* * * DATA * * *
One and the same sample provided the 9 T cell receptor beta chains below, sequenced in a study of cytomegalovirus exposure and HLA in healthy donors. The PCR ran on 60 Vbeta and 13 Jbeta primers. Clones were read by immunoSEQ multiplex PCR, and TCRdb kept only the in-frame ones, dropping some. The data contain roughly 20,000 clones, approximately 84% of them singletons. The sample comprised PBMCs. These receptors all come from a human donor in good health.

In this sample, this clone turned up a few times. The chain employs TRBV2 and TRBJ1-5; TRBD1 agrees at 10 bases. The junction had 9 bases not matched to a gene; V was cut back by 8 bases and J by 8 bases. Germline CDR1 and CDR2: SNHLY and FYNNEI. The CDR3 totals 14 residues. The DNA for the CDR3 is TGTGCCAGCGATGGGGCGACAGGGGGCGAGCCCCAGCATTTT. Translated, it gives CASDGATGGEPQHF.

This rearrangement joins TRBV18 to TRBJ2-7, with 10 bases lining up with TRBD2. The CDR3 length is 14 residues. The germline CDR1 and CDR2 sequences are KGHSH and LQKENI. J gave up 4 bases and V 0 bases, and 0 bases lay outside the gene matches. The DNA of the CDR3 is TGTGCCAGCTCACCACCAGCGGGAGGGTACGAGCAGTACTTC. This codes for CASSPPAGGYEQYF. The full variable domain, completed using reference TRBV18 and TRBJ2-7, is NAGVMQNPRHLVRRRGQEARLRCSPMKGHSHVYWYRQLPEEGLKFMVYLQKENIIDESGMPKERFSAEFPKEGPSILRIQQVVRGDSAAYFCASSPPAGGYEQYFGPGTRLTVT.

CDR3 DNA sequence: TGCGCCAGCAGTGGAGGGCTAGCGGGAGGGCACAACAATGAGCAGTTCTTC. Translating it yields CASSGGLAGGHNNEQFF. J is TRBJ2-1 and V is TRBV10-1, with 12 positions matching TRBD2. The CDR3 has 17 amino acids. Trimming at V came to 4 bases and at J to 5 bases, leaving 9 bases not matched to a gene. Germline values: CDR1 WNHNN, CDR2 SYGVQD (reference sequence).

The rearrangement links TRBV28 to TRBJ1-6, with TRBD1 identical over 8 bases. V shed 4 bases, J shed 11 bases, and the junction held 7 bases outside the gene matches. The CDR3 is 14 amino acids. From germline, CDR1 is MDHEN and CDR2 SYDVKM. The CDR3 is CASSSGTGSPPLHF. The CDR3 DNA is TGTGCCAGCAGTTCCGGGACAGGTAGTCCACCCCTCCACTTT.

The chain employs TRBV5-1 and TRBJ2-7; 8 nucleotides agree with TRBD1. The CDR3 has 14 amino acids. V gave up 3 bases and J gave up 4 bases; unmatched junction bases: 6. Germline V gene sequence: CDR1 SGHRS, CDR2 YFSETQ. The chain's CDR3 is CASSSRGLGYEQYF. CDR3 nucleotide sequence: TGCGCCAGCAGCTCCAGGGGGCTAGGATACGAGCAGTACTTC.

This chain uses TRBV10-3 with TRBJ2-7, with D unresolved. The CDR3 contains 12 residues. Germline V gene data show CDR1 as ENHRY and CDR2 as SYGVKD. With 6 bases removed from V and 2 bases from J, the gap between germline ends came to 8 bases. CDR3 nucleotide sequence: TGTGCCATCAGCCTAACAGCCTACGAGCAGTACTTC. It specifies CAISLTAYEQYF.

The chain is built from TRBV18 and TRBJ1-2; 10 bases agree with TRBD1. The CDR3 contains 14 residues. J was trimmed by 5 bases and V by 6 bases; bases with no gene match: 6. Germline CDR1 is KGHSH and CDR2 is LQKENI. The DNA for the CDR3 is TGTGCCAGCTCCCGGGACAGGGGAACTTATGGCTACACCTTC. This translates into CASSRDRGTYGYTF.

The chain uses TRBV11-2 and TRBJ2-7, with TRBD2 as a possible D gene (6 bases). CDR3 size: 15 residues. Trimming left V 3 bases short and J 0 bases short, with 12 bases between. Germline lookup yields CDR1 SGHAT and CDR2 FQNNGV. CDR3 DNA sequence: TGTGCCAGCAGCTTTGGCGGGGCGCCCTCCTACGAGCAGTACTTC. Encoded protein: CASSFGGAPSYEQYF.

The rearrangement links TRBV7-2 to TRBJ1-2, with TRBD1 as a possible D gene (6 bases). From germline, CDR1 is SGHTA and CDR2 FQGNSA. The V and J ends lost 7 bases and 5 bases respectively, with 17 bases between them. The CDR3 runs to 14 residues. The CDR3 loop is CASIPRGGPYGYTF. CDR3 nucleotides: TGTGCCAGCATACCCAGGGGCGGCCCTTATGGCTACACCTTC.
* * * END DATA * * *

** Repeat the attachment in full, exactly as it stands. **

One and the same sample provided the 9 T cell receptor beta chains below, sequenced in a study of cytomegalovirus exposure and HLA in healthy donors. The PCR ran on 60 Vbeta and 13 Jbeta primers. Clones were read by immunoSEQ multiplex PCR, and TCRdb kept only the in-frame ones, dropping some. The data contain roughly 20,000 clones, approximately 84% of them singletons. The sample comprised PBMCs. These receptors all come from a human donor in good health.

In this sample, this clone turned up a few times. The chain employs TRBV2 and TRBJ1-5; TRBD1 agrees at 10 bases. The junction had 9 bases not matched to a gene; V was cut back by 8 bases and J by 8 bases. Germline CDR1 and CDR2: SNHLY and FYNNEI. The CDR3 totals 14 residues. The DNA for the CDR3 is TGTGCCAGCGATGGGGCGACAGGGGGCGAGCCCCAGCATTTT. Translated, it gives CASDGATGGEPQHF.

This rearrangement joins TRBV18 to TRBJ2-7, with 10 bases lining up with TRBD2. The CDR3 length is 14 residues. The germline CDR1 and CDR2 sequences are KGHSH and LQKENI. J gave up 4 bases and V 0 bases, and 0 bases lay outside the gene matches. The DNA of the CDR3 is TGTGCCAGCTCACCACCAGCGGGAGGGTACGAGCAGTACTTC. This codes for CASSPPAGGYEQYF. The full variable domain, completed using reference TRBV18 and TRBJ2-7, is NAGVMQNPRHLVRRRGQEARLRCSPMKGHSHVYWYRQLPEEGLKFMVYLQKENIIDESGMPKERFSAEFPKEGPSILRIQQVVRGDSAAYFCASSPPAGGYEQYFGPGTRLTVT.

CDR3 DNA sequence: TGCGCCAGCAGTGGAGGGCTAGCGGGAGGGCACAACAATGAGCAGTTCTTC. Translating it yields CASSGGLAGGHNNEQFF. J is TRBJ2-1 and V is TRBV10-1, with 12 positions matching TRBD2. The CDR3 has 17 amino acids. Trimming at V came to 4 bases and at J to 5 bases, leaving 9 bases not matched to a gene. Germline values: CDR1 WNHNN, CDR2 SYGVQD (reference sequence).

The rearrangement links TRBV28 to TRBJ1-6, with TRBD1 identical over 8 bases. V shed 4 bases, J shed 11 bases, and the junction held 7 bases outside the gene matches. The CDR3 is 14 amino acids. From germline, CDR1 is MDHEN and CDR2 SYDVKM. The CDR3 is CASSSGTGSPPLHF. The CDR3 DNA is TGTGCCAGCAGTTCCGGGACAGGTAGTCCACCCCTCCACTTT.

The chain employs TRBV5-1 and TRBJ2-7; 8 nucleotides agree with TRBD1. The CDR3 has 14 amino acids. V gave up 3 bases and J gave up 4 bases; unmatched junction bases: 6. Germline V gene sequence: CDR1 SGHRS, CDR2 YFSETQ. The chain's CDR3 is CASSSRGLGYEQYF. CDR3 nucleotide sequence: TGCGCCAGCAGCTCCAGGGGGCTAGGATACGAGCAGTACTTC.

This chain uses TRBV10-3 with TRBJ2-7, with D unresolved. The CDR3 contains 12 residues. Germline V gene data show CDR1 as ENHRY and CDR2 as SYGVKD. With 6 bases removed from V and 2 bases from J, the gap between germline ends came to 8 bases. CDR3 nucleotide sequence: TGTGCCATCAGCCTAACAGCCTACGAGCAGTACTTC. It specifies CAISLTAYEQYF.

The chain is built from TRBV18 and TRBJ1-2; 10 bases agree with TRBD1. The CDR3 contains 14 residues. J was trimmed by 5 bases and V by 6 bases; bases with no gene match: 6. Germline CDR1 is KGHSH and CDR2 is LQKENI. The DNA for the CDR3 is TGTGCCAGCTCCCGGGACAGGGGAACTTATGGCTACACCTTC. This translates into CASSRDRGTYGYTF.

The chain uses TRBV11-2 and TRBJ2-7, with TRBD2 as a possible D gene (6 bases). CDR3 size: 15 residues. Trimming left V 3 bases short and J 0 bases short, with 12 bases between. Germline lookup yields CDR1 SGHAT and CDR2 FQNNGV. CDR3 DNA sequence: TGTGCCAGCAGCTTTGGCGGGGCGCCCTCCTACGAGCAGTACTTC. Encoded protein: CASSFGGAPSYEQYF.

The rearrangement links TRBV7-2 to TRBJ1-2, with TRBD1 as a possible D gene (6 bases). From germline, CDR1 is SGHTA and CDR2 FQGNSA. The V and J ends lost 7 bases and 5 bases respectively, with 17 bases between them. The CDR3 runs to 14 residues. The CDR3 loop is CASIPRGGPYGYTF. CDR3 nucleotides: TGTGCCAGCATACCCAGGGGCGGCCCTTATGGCTACACCTTC.